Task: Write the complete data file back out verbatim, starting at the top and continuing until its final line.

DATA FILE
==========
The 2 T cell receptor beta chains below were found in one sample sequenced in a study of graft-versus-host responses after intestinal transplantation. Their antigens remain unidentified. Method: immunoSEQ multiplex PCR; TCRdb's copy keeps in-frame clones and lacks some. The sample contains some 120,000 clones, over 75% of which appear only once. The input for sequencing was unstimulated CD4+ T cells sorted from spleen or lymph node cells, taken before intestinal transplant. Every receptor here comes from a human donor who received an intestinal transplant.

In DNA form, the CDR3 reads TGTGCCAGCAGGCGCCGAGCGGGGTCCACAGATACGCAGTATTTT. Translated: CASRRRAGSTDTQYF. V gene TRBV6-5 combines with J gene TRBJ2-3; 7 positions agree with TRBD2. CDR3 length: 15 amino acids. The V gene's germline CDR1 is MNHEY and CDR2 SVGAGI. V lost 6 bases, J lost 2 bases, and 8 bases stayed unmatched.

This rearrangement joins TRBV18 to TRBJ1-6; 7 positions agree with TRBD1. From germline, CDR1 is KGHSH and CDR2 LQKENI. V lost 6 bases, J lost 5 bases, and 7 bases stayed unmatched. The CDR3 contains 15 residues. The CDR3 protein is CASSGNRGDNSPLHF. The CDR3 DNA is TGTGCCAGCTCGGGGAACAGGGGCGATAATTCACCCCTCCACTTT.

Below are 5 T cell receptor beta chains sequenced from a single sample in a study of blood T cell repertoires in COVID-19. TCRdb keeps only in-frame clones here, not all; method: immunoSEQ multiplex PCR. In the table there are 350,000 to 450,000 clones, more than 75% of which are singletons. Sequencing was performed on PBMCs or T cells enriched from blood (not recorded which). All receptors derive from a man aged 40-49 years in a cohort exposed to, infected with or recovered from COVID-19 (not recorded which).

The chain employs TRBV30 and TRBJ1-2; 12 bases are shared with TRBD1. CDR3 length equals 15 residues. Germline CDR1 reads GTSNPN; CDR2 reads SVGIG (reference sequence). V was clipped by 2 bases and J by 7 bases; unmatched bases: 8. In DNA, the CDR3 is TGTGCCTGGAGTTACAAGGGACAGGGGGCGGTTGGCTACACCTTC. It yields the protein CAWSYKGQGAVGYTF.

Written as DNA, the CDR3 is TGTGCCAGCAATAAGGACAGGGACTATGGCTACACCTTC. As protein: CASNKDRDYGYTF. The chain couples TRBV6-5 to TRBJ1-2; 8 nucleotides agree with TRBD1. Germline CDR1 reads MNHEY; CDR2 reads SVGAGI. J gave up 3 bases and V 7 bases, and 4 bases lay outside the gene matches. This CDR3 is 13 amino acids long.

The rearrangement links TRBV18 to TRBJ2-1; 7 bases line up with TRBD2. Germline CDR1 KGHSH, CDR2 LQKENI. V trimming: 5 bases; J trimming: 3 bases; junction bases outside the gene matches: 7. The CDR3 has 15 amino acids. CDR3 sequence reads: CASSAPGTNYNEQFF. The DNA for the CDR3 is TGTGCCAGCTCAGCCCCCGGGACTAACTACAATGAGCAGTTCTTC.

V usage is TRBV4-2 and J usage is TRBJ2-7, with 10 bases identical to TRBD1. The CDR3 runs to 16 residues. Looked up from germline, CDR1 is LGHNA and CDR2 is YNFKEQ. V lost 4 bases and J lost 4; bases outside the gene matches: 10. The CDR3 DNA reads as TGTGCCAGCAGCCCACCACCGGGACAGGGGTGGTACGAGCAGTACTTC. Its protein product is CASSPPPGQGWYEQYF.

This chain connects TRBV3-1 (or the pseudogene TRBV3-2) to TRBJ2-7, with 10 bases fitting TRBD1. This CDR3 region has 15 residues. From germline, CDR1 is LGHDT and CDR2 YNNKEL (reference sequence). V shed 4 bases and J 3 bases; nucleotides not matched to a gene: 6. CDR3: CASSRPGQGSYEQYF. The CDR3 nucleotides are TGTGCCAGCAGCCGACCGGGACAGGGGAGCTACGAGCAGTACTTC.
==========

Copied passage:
The 2 T cell receptor beta chains below were found in one sample sequenced in a study of graft-versus-host responses after intestinal transplantation. Their antigens remain unidentified. Method: immunoSEQ multiplex PCR; TCRdb's copy keeps in-frame clones and lacks some. The sample contains some 120,000 clones, over 75% of which appear only once. The input for sequencing was unstimulated CD4+ T cells sorted from spleen or lymph node cells, taken before intestinal transplant. Every receptor here comes from a human donor who received an intestinal transplant.

In DNA form, the CDR3 reads TGTGCCAGCAGGCGCCGAGCGGGGTCCACAGATACGCAGTATTTT. Translated: CASRRRAGSTDTQYF. V gene TRBV6-5 combines with J gene TRBJ2-3; 7 positions agree with TRBD2. CDR3 length: 15 amino acids. The V gene's germline CDR1 is MNHEY and CDR2 SVGAGI. V lost 6 bases, J lost 2 bases, and 8 bases stayed unmatched.

This rearrangement joins TRBV18 to TRBJ1-6; 7 positions agree with TRBD1. From germline, CDR1 is KGHSH and CDR2 LQKENI. V lost 6 bases, J lost 5 bases, and 7 bases stayed unmatched. The CDR3 contains 15 residues. The CDR3 protein is CASSGNRGDNSPLHF. The CDR3 DNA is TGTGCCAGCTCGGGGAACAGGGGCGATAATTCACCCCTCCACTTT.

Below are 5 T cell receptor beta chains sequenced from a single sample in a study of blood T cell repertoires in COVID-19. TCRdb keeps only in-frame clones here, not all; method: immunoSEQ multiplex PCR. In the table there are 350,000 to 450,000 clones, more than 75% of which are singletons. Sequencing was performed on PBMCs or T cells enriched from blood (not recorded which). All receptors derive from a man aged 40-49 years in a cohort exposed to, infected with or recovered from COVID-19 (not recorded which).

The chain employs TRBV30 and TRBJ1-2; 12 bases are shared with TRBD1. CDR3 length equals 15 residues. Germline CDR1 reads GTSNPN; CDR2 reads SVGIG (reference sequence). V was clipped by 2 bases and J by 7 bases; unmatched bases: 8. In DNA, the CDR3 is TGTGCCTGGAGTTACAAGGGACAGGGGGCGGTTGGCTACACCTTC. It yields the protein CAWSYKGQGAVGYTF.

Written as DNA, the CDR3 is TGTGCCAGCAATAAGGACAGGGACTATGGCTACACCTTC. As protein: CASNKDRDYGYTF. The chain couples TRBV6-5 to TRBJ1-2; 8 nucleotides agree with TRBD1. Germline CDR1 reads MNHEY; CDR2 reads SVGAGI. J gave up 3 bases and V 7 bases, and 4 bases lay outside the gene matches. This CDR3 is 13 amino acids long.

The rearrangement links TRBV18 to TRBJ2-1; 7 bases line up with TRBD2. Germline CDR1 KGHSH, CDR2 LQKENI. V trimming: 5 bases; J trimming: 3 bases; junction bases outside the gene matches: 7. The CDR3 has 15 amino acids. CDR3 sequence reads: CASSAPGTNYNEQFF. The DNA for the CDR3 is TGTGCCAGCTCAGCCCCCGGGACTAACTACAATGAGCAGTTCTTC.

V usage is TRBV4-2 and J usage is TRBJ2-7, with 10 bases identical to TRBD1. The CDR3 runs to 16 residues. Looked up from germline, CDR1 is LGHNA and CDR2 is YNFKEQ. V lost 4 bases and J lost 4; bases outside the gene matches: 10. The CDR3 DNA reads as TGTGCCAGCAGCCCACCACCGGGACAGGGGTGGTACGAGCAGTACTTC. Its protein product is CASSPPPGQGWYEQYF.

This chain connects TRBV3-1 (or the pseudogene TRBV3-2) to TRBJ2-7, with 10 bases fitting TRBD1. This CDR3 region has 15 residues. From germline, CDR1 is LGHDT and CDR2 YNNKEL (reference sequence). V shed 4 bases and J 3 bases; nucleotides not matched to a gene: 6. CDR3: CASSRPGQGSYEQYF. The CDR3 nucleotides are TGTGCCAGCAGCCGACCGGGACAGGGGAGCTACGAGCAGTACTTC.